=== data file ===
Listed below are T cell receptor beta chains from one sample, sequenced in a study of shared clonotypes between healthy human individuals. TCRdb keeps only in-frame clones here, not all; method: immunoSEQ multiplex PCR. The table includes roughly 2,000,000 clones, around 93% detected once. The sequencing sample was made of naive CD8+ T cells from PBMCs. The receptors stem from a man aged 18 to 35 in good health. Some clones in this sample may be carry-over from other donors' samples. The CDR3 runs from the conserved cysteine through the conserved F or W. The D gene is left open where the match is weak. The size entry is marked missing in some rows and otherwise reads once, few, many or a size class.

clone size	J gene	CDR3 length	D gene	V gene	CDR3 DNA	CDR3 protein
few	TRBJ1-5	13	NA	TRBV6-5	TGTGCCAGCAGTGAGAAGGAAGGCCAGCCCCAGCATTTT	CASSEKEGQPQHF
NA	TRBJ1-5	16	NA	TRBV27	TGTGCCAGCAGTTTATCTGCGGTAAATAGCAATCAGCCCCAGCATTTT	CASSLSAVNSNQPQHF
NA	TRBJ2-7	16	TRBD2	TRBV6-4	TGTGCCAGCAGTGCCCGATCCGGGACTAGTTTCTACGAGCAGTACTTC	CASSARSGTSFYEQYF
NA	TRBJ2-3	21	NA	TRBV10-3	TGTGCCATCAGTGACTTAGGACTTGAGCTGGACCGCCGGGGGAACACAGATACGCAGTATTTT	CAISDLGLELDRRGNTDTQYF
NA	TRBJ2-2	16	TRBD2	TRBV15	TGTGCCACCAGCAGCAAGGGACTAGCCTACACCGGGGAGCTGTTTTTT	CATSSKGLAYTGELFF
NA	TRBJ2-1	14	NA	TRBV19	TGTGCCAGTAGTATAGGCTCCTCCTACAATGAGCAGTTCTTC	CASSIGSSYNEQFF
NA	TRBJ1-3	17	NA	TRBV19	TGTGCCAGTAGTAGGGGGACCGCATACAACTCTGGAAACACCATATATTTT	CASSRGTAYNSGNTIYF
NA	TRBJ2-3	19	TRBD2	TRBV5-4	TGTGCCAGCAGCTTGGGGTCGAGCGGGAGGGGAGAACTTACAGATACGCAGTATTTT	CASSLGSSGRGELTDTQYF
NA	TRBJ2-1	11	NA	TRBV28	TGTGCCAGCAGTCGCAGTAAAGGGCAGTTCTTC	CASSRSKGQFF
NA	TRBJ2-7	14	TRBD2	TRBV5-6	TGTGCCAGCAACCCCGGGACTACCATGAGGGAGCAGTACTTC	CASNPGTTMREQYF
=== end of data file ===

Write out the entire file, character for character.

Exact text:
Listed below are T cell receptor beta chains from one sample, sequenced in a study of shared clonotypes between healthy human individuals. TCRdb keeps only in-frame clones here, not all; method: immunoSEQ multiplex PCR. The table includes roughly 2,000,000 clones, around 93% detected once. The sequencing sample was made of naive CD8+ T cells from PBMCs. The receptors stem from a man aged 18 to 35 in good health. Some clones in this sample may be carry-over from other donors' samples. The CDR3 runs from the conserved cysteine through the conserved F or W. The D gene is left open where the match is weak. The size entry is marked missing in some rows and otherwise reads once, few, many or a size class.

clone size	J gene	CDR3 length	D gene	V gene	CDR3 DNA	CDR3 protein
few	TRBJ1-5	13	NA	TRBV6-5	TGTGCCAGCAGTGAGAAGGAAGGCCAGCCCCAGCATTTT	CASSEKEGQPQHF
NA	TRBJ1-5	16	NA	TRBV27	TGTGCCAGCAGTTTATCTGCGGTAAATAGCAATCAGCCCCAGCATTTT	CASSLSAVNSNQPQHF
NA	TRBJ2-7	16	TRBD2	TRBV6-4	TGTGCCAGCAGTGCCCGATCCGGGACTAGTTTCTACGAGCAGTACTTC	CASSARSGTSFYEQYF
NA	TRBJ2-3	21	NA	TRBV10-3	TGTGCCATCAGTGACTTAGGACTTGAGCTGGACCGCCGGGGGAACACAGATACGCAGTATTTT	CAISDLGLELDRRGNTDTQYF
NA	TRBJ2-2	16	TRBD2	TRBV15	TGTGCCACCAGCAGCAAGGGACTAGCCTACACCGGGGAGCTGTTTTTT	CATSSKGLAYTGELFF
NA	TRBJ2-1	14	NA	TRBV19	TGTGCCAGTAGTATAGGCTCCTCCTACAATGAGCAGTTCTTC	CASSIGSSYNEQFF
NA	TRBJ1-3	17	NA	TRBV19	TGTGCCAGTAGTAGGGGGACCGCATACAACTCTGGAAACACCATATATTTT	CASSRGTAYNSGNTIYF
NA	TRBJ2-3	19	TRBD2	TRBV5-4	TGTGCCAGCAGCTTGGGGTCGAGCGGGAGGGGAGAACTTACAGATACGCAGTATTTT	CASSLGSSGRGELTDTQYF
NA	TRBJ2-1	11	NA	TRBV28	TGTGCCAGCAGTCGCAGTAAAGGGCAGTTCTTC	CASSRSKGQFF
NA	TRBJ2-7	14	TRBD2	TRBV5-6	TGTGCCAGCAACCCCGGGACTACCATGAGGGAGCAGTACTTC	CASNPGTTMREQYF